I think it's been well-established the types of movies I review here. Usually action-orientated flicks, with high octane scenes, lots of grisly violence, and driven by a central overarching plot that has grounds in other pre-existing continuity, creating the 'cinematic universe' phenomenon. Either that, or a standalone, gritty, realistic movie grounded with political themes and social ideas (such as Joker). So today's review may seem a shock to daily readers (if any existence), as I review The Way, a movie directed and written by Emilio Estevez, and a film I didn't expect to enjoy so much.
The Way's story, at first glance, is a standard Christian movie plot. Thomas Avery, an eye doctor in California, is estranged from his son Daniel after they disagree on how Daniel should live his life. After Daniel embarks on a spiritual pilgrimage to El Camino de Santiago, an ancient Christian church in Spain, he dies on the first day from a rather violent storm. After coming to France to pick up his remains, his father decides to finish the journey in his honor, wanting to avenge his son's memory and find personal peace on the trip. Joining Thomas are three companions. Sarah, a cigarette-addicted millennial with a tragic past, Joost, a Dutchman who deals drugs and is struggling with an obesity problem, and Jack, an Irish novelist battling Writer's Block (I could totally relate, by the way). These characters all ail aspects of Thomas's close-minded personality, as he grows to become a more traveled and sociable human being that learns to love traveling and seeing the world.
There's many points of dialogue in this film which are undoubtedly cheesy. The main characters act like caricatures of the groups or personalities they represent, such as the jolly, eccentric, fat Dutchman, or the self-absorbed, arrogant writer, and finally, the distant millennial addicted to cigarettes. Thought it'd be vape, honestly. Nevertheless, the dialogue remains catchy and interesting. I found myself consistently rooting for these group of slowly becoming friends rather than cringing at their every moment like in most of these feel-good Christian movies. Their actors make even their worst lines a charismatic delivery and makes you invested in their stories, from whether its shallow weight-loss to a tragic abortion backstory. The conflict which is considered the midway point of the movie and eventual turning point is also somewhat believable, despite a few moments that will leave some eyebrows raised. When these characters seemed on the brink of breaking apart due to their conflict with Thomas, I was genuinely saddened and hoping they remained together, which they did.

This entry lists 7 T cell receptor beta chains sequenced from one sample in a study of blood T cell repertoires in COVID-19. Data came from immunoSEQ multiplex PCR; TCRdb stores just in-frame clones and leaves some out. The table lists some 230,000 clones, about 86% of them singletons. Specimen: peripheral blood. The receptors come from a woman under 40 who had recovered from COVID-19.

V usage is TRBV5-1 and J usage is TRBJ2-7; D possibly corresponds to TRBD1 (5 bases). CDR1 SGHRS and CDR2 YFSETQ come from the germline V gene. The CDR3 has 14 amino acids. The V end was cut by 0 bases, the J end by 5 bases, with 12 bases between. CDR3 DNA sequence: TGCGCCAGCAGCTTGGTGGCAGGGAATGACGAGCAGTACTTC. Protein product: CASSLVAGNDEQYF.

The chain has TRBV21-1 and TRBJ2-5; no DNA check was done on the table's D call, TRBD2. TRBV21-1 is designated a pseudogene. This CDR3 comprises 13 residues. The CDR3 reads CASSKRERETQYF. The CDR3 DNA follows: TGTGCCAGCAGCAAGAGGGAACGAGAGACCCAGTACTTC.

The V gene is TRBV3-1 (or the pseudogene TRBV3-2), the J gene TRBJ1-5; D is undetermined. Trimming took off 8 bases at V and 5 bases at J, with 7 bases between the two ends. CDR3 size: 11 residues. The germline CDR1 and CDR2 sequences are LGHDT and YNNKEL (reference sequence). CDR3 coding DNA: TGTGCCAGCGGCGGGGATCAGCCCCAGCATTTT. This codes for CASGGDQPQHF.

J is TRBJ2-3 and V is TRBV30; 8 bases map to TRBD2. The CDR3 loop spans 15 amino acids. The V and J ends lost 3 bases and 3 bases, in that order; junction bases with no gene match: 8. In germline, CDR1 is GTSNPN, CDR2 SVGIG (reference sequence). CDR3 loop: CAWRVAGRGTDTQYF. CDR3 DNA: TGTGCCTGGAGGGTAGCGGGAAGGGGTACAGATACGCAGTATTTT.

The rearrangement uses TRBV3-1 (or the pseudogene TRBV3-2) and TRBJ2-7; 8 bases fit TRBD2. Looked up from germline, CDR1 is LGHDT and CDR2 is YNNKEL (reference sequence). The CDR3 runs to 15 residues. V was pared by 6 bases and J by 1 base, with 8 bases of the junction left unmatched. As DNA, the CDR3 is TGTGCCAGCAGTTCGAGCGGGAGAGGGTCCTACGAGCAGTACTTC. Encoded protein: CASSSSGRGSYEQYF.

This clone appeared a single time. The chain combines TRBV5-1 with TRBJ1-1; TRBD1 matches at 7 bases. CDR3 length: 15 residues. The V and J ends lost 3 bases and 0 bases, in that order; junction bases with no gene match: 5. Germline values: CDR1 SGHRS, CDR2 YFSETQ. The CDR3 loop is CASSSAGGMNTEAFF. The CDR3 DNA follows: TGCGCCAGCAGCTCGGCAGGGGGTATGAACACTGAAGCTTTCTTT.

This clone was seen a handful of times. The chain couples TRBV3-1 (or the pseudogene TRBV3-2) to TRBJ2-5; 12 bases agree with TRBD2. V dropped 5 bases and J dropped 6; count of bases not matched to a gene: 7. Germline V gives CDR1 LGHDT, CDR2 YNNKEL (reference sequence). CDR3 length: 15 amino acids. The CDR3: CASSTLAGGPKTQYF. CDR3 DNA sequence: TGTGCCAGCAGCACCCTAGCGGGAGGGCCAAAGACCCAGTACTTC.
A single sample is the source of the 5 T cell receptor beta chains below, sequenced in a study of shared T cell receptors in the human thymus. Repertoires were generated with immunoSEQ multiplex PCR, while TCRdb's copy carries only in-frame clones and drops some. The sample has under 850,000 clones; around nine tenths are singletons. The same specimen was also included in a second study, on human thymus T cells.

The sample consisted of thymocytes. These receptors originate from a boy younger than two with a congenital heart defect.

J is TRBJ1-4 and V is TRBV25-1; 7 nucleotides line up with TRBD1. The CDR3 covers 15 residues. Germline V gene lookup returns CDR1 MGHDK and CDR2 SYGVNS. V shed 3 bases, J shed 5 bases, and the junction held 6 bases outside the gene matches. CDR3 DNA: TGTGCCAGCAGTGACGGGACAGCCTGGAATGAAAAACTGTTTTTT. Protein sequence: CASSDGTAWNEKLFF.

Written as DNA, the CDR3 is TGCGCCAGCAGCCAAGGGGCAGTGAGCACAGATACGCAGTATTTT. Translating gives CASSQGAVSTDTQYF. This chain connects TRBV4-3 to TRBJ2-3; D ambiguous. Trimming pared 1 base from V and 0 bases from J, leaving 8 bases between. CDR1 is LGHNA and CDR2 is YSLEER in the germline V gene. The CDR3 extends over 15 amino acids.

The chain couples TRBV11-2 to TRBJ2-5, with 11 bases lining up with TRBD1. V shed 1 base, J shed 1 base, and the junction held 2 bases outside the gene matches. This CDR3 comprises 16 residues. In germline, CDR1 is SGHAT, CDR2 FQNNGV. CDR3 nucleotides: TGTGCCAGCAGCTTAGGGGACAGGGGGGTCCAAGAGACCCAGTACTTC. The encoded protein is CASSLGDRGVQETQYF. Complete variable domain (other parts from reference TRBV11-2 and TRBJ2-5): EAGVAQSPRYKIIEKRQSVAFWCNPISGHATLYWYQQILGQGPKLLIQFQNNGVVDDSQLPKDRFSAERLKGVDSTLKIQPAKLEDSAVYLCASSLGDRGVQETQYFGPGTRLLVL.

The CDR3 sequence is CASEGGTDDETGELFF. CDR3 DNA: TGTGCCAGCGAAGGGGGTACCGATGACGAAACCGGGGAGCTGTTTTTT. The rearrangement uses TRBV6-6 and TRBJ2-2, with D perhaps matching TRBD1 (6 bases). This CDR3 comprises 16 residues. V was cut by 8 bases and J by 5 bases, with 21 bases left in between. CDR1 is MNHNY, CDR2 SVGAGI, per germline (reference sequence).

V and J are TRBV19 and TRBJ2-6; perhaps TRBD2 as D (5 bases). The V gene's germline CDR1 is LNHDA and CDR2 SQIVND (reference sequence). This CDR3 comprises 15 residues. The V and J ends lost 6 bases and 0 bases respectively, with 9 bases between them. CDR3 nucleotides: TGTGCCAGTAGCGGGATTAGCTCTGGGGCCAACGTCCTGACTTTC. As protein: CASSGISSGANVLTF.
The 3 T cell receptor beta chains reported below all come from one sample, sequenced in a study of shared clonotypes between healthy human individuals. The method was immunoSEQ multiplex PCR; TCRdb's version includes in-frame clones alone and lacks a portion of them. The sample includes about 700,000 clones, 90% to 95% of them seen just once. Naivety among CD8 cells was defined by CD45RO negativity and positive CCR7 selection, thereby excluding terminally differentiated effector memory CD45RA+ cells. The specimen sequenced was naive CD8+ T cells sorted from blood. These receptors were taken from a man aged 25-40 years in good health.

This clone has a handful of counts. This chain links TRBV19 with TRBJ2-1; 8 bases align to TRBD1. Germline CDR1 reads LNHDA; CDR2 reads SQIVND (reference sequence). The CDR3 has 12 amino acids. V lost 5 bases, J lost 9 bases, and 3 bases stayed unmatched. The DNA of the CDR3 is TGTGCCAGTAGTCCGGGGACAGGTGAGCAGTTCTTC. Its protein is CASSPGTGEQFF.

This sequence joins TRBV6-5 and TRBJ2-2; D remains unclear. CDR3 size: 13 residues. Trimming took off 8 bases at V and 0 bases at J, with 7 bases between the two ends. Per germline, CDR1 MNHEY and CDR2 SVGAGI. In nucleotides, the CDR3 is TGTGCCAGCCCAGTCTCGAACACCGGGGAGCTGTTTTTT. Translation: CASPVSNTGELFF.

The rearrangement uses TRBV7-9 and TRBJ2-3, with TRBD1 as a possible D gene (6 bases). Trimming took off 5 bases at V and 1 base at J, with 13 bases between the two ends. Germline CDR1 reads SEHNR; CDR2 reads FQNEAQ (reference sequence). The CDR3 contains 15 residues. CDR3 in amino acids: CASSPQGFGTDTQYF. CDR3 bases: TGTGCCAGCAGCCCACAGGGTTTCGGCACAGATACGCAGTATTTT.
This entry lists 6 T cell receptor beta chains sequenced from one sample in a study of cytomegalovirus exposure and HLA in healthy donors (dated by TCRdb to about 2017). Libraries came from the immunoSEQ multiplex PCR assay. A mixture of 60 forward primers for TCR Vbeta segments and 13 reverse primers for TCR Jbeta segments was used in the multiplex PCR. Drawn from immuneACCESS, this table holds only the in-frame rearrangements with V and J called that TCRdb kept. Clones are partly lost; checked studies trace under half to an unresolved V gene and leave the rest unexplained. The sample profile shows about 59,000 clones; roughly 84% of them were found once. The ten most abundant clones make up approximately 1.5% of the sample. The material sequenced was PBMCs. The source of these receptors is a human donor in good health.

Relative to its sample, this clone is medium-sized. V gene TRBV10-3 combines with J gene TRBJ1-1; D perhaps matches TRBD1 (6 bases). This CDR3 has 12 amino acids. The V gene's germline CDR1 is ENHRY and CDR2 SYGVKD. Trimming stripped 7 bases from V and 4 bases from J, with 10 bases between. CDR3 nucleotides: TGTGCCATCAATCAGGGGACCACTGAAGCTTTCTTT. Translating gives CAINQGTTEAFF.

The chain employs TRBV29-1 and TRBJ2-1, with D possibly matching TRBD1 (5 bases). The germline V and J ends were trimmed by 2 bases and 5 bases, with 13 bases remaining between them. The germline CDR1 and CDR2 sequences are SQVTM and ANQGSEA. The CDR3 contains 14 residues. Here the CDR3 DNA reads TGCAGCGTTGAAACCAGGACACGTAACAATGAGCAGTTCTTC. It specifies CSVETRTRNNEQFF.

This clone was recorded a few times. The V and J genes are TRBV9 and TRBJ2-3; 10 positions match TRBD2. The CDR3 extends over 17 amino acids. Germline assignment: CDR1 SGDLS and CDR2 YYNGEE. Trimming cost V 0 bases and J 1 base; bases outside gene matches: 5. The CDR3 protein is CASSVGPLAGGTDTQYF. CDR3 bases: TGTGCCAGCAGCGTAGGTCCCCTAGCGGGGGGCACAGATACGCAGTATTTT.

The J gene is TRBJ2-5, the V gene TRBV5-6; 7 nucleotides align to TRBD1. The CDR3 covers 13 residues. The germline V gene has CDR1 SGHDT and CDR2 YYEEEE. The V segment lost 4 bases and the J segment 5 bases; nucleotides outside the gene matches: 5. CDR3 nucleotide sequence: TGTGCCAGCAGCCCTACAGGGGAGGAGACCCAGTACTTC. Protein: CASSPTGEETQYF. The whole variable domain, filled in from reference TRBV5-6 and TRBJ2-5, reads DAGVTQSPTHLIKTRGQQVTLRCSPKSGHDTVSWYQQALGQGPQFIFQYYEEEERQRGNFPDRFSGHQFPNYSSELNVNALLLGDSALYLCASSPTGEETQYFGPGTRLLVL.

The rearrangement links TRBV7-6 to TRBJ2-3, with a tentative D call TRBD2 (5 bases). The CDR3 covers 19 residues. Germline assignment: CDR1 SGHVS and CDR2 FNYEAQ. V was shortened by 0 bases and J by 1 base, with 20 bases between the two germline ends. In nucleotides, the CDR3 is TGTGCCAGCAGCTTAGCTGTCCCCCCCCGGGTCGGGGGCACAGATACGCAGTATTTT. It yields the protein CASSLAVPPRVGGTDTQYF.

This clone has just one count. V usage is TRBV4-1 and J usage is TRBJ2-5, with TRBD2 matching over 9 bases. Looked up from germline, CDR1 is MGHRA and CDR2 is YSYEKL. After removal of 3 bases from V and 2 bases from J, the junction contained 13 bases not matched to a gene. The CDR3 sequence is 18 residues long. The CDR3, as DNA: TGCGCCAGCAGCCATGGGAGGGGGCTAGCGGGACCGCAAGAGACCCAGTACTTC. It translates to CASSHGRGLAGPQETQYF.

The journey itself becomes merely a backdrop for the development and union this group of four friends experiences. Each are wildly different personality-wise, so when you see them become united through wild experiences (such as fleeing an insane priest's hostel or trying to capture a child who pilfered Thomas's bag), you always find yourself on their side. I believe this decision was pivotal. Instead of the El Camino itself being showcased, it was rather the titular setting and ultimate goal for these characters, but their own internal paths to discovery and happiness are the true apex of this film. These group of friends are so well-connected at times even through hardship they make you yearn for a similar band of allies to trudge through life with, at least for me.
In fact, the ending is actually a satisfying payoff rather than an awkwardly orchestrated means of shoehorning the obvious message down the watcher's throat. While it's not really subtle, (SPOILER ALERT), Thomas's internal boundaries are finally dissolved, and gaining inspiration from his epic journey on the Camino road, decides to begin a worldwide trip to observe exotic foreign cultures and better himself through a greater tolerance of these places, and a more worldly view rather than a close-minded ideology cultivated through remaining in one place forever. Overall, The Way is probably the best 'Christian' movie out there, though it's not strictly religious, despite the spiritual messages and setting, but rather, a display of how a spiritual journey with the right people could have brilliant consequences and a wonderful learning experience. 9/10.